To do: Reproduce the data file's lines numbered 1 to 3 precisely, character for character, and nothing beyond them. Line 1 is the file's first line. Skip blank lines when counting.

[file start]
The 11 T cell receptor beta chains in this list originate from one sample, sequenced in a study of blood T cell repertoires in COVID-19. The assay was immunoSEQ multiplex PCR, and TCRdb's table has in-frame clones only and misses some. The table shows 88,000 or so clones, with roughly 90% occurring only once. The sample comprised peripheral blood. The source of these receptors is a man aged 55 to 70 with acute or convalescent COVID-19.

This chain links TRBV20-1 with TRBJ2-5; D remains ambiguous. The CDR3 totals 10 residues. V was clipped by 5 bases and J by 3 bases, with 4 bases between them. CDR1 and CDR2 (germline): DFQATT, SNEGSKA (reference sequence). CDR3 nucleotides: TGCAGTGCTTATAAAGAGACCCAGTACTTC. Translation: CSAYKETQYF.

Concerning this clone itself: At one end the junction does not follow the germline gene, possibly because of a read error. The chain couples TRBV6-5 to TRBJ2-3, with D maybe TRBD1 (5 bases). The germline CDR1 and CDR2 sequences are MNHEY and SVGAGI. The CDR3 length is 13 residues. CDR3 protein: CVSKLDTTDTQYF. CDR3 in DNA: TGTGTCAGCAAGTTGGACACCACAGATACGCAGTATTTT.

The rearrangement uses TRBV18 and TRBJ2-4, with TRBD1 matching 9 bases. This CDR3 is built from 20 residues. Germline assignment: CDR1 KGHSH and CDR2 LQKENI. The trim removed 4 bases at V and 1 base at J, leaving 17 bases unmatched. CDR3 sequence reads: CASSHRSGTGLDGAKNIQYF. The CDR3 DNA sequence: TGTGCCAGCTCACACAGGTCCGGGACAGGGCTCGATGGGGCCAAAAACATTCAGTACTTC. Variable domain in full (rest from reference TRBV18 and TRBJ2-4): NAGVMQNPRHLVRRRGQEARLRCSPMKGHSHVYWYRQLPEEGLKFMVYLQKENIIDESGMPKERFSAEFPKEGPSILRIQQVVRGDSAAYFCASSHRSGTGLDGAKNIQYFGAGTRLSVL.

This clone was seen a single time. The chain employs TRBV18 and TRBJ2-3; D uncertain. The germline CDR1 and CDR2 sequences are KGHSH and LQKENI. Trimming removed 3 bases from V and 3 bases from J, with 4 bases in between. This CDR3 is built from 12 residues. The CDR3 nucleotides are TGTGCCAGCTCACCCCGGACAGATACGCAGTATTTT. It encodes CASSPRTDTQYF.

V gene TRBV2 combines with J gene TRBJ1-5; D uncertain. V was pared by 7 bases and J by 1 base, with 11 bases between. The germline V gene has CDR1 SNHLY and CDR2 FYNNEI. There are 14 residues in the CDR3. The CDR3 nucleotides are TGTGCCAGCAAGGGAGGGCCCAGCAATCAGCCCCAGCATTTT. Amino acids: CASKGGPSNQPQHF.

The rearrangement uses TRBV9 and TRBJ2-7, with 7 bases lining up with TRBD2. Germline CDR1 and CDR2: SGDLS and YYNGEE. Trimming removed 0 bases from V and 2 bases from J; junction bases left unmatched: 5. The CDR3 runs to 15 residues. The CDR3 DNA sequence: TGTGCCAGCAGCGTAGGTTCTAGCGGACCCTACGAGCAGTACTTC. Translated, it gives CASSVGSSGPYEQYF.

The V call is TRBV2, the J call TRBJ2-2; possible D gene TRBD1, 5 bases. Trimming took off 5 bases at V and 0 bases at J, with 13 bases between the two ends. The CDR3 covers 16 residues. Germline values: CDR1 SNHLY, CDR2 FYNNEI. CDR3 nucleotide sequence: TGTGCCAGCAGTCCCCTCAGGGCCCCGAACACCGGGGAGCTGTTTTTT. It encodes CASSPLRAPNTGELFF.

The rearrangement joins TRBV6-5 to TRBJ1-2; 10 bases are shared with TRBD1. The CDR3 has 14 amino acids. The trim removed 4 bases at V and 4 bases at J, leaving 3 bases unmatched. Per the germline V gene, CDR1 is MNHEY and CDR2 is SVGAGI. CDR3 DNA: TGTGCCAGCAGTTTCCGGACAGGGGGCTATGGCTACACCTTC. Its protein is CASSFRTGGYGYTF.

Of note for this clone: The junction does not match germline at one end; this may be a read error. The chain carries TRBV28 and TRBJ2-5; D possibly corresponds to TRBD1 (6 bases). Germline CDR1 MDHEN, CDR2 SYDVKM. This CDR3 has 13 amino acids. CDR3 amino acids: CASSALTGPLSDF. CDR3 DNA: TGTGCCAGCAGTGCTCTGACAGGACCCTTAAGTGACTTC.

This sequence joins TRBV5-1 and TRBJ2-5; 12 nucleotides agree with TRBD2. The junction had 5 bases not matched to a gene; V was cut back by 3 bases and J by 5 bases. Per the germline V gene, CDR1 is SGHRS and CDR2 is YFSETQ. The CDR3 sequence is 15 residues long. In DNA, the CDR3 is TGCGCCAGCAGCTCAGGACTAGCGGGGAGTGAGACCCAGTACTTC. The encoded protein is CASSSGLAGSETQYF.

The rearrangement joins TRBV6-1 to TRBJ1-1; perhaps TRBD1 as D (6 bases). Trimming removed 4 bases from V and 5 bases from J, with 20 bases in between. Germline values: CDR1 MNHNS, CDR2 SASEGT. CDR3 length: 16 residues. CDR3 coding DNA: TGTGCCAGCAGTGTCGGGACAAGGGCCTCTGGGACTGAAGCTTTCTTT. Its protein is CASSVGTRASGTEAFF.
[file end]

The 11 T cell receptor beta chains in this list originate from one sample, sequenced in a study of blood T cell repertoires in COVID-19. The assay was immunoSEQ multiplex PCR, and TCRdb's table has in-frame clones only and misses some. The table shows 88,000 or so clones, with roughly 90% occurring only once. The sample comprised peripheral blood. The source of these receptors is a man aged 55 to 70 with acute or convalescent COVID-19.

This chain links TRBV20-1 with TRBJ2-5; D remains ambiguous. The CDR3 totals 10 residues. V was clipped by 5 bases and J by 3 bases, with 4 bases between them. CDR1 and CDR2 (germline): DFQATT, SNEGSKA (reference sequence). CDR3 nucleotides: TGCAGTGCTTATAAAGAGACCCAGTACTTC. Translation: CSAYKETQYF.

Concerning this clone itself: At one end the junction does not follow the germline gene, possibly because of a read error. The chain couples TRBV6-5 to TRBJ2-3, with D maybe TRBD1 (5 bases). The germline CDR1 and CDR2 sequences are MNHEY and SVGAGI. The CDR3 length is 13 residues. CDR3 protein: CVSKLDTTDTQYF. CDR3 in DNA: TGTGTCAGCAAGTTGGACACCACAGATACGCAGTATTTT.